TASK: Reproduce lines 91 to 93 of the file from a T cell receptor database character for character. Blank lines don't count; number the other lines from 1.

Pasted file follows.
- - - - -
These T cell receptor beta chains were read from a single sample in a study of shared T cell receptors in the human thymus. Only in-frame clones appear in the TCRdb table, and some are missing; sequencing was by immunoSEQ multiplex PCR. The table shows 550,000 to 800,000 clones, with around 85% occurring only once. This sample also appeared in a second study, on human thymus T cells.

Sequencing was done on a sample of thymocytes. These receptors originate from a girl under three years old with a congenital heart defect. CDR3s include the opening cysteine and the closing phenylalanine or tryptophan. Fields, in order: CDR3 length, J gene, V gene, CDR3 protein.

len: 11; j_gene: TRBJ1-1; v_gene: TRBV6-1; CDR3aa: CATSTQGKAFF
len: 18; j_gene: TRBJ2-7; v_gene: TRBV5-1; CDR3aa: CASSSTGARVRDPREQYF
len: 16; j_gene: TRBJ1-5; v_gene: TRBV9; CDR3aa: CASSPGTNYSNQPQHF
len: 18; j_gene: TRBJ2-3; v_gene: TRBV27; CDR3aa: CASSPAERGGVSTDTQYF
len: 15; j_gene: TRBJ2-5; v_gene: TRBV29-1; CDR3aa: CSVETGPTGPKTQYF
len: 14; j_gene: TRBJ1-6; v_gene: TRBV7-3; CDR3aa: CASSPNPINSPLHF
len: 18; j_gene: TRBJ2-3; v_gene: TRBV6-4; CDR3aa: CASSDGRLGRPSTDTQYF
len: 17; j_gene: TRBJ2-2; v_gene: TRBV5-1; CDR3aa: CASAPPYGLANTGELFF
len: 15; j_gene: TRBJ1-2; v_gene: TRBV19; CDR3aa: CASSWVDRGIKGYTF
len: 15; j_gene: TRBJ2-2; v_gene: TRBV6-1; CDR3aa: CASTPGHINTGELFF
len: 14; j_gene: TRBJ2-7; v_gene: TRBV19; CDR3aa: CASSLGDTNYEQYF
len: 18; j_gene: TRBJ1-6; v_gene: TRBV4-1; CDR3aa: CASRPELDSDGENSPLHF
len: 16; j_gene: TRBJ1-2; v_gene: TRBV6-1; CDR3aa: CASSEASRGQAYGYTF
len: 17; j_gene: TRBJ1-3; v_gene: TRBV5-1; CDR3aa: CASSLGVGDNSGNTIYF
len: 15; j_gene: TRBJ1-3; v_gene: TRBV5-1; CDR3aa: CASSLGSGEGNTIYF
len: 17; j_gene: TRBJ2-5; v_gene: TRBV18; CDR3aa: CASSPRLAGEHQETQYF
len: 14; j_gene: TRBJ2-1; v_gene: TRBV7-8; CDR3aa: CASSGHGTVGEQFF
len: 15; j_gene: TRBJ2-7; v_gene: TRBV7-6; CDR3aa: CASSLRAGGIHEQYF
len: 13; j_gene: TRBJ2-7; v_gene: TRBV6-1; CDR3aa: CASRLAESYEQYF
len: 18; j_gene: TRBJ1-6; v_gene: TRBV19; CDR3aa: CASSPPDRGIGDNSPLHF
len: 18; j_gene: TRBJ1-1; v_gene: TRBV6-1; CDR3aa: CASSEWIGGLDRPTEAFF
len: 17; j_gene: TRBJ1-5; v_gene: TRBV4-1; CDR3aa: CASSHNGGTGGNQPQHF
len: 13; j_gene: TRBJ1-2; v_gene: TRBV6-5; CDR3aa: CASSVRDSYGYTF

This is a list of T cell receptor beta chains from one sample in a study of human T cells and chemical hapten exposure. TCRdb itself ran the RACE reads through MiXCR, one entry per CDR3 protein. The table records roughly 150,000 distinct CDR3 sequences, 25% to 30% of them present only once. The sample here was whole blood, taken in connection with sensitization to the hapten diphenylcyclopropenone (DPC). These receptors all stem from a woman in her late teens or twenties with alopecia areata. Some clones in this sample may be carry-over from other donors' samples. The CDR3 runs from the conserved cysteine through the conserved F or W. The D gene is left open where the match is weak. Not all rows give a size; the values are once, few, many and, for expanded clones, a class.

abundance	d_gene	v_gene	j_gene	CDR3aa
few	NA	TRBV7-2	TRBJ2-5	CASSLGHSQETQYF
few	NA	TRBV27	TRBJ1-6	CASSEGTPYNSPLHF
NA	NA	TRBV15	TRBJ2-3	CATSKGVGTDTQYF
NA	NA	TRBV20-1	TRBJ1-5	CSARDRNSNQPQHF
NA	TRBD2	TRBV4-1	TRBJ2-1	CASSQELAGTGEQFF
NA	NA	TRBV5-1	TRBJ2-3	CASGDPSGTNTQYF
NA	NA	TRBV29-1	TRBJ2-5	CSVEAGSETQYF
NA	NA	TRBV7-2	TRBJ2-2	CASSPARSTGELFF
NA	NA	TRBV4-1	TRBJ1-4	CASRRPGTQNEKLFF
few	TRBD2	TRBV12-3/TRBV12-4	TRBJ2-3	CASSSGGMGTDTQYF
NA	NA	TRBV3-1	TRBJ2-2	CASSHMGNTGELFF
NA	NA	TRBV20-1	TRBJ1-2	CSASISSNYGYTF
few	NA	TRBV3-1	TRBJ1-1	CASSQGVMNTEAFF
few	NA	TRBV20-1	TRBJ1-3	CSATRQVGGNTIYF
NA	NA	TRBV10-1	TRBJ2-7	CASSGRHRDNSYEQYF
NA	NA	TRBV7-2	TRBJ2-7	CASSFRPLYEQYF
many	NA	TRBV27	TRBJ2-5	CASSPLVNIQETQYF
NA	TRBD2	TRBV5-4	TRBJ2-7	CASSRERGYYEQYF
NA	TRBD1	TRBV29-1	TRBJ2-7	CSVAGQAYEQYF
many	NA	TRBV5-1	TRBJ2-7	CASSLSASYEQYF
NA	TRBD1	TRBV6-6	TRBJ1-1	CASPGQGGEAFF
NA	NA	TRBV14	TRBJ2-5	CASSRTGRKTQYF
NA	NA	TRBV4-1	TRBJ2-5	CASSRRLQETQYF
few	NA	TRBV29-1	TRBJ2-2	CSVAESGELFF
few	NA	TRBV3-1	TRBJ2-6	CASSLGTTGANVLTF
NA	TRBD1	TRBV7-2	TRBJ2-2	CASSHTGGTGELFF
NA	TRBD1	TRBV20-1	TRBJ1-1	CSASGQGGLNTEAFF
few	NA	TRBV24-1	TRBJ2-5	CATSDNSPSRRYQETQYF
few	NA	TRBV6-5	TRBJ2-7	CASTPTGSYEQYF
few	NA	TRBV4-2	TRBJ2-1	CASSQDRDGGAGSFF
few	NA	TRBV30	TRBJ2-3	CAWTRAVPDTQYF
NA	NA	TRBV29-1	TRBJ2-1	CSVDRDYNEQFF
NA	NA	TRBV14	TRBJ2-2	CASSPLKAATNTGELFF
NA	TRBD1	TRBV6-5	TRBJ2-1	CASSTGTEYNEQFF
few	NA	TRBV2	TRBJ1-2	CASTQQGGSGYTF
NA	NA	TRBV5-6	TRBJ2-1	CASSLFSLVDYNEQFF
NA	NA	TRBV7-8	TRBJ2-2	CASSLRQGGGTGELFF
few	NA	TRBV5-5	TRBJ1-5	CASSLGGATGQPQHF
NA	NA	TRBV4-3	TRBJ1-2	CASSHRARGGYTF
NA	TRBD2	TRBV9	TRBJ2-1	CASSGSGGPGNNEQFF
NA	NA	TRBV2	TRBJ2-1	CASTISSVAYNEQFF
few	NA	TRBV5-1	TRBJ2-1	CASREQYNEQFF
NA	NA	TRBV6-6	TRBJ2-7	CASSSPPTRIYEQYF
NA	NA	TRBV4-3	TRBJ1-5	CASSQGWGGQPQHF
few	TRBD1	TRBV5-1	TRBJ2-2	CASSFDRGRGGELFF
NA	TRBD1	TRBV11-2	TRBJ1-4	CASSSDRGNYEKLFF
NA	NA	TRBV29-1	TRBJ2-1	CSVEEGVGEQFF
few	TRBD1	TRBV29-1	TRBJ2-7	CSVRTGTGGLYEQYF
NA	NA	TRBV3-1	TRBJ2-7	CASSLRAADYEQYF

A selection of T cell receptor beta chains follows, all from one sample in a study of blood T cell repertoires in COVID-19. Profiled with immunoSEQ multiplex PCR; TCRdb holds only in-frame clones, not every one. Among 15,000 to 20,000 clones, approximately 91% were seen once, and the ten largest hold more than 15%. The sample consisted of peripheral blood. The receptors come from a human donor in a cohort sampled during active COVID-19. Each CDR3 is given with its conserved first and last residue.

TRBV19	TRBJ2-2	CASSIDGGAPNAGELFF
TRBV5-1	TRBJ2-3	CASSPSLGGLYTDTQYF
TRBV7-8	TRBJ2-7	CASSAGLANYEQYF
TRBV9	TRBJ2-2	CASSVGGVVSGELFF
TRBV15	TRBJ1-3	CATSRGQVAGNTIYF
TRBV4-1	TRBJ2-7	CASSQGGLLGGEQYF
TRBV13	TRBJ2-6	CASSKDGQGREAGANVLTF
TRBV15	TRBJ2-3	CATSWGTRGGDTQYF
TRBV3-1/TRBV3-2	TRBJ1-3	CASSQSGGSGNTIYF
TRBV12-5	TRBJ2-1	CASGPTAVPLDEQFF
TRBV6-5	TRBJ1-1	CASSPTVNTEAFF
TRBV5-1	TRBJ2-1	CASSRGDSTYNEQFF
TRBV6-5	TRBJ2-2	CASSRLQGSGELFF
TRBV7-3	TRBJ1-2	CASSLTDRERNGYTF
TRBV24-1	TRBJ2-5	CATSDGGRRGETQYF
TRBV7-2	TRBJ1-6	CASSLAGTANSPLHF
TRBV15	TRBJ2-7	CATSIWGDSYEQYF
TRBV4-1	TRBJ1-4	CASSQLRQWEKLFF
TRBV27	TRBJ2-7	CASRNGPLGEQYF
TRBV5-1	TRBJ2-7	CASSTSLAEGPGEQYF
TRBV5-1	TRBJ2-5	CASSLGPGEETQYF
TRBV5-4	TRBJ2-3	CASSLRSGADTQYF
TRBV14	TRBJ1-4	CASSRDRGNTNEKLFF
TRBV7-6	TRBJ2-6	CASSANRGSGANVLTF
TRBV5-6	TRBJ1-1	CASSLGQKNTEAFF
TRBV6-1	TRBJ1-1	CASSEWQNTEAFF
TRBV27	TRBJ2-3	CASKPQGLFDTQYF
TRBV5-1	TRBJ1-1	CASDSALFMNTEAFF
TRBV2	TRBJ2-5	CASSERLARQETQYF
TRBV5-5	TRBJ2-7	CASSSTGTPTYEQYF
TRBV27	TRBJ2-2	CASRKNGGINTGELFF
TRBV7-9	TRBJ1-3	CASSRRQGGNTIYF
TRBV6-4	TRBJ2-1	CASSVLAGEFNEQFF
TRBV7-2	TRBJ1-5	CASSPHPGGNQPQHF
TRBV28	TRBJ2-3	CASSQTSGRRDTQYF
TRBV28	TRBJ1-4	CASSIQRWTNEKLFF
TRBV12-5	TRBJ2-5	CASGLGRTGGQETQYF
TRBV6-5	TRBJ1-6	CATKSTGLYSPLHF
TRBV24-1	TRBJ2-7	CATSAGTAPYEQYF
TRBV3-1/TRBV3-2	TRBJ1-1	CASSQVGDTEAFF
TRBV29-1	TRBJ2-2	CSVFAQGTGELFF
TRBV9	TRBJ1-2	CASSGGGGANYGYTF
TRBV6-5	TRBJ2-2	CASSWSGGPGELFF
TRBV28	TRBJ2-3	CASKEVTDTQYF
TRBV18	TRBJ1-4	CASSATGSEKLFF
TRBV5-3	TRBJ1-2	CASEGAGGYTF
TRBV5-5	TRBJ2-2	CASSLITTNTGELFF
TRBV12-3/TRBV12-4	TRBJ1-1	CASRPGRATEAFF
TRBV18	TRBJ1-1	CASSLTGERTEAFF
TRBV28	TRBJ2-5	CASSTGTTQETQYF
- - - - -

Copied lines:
TRBV7-3	TRBJ1-2	CASSLTDRERNGYTF
TRBV24-1	TRBJ2-5	CATSDGGRRGETQYF
TRBV7-2	TRBJ1-6	CASSLAGTANSPLHF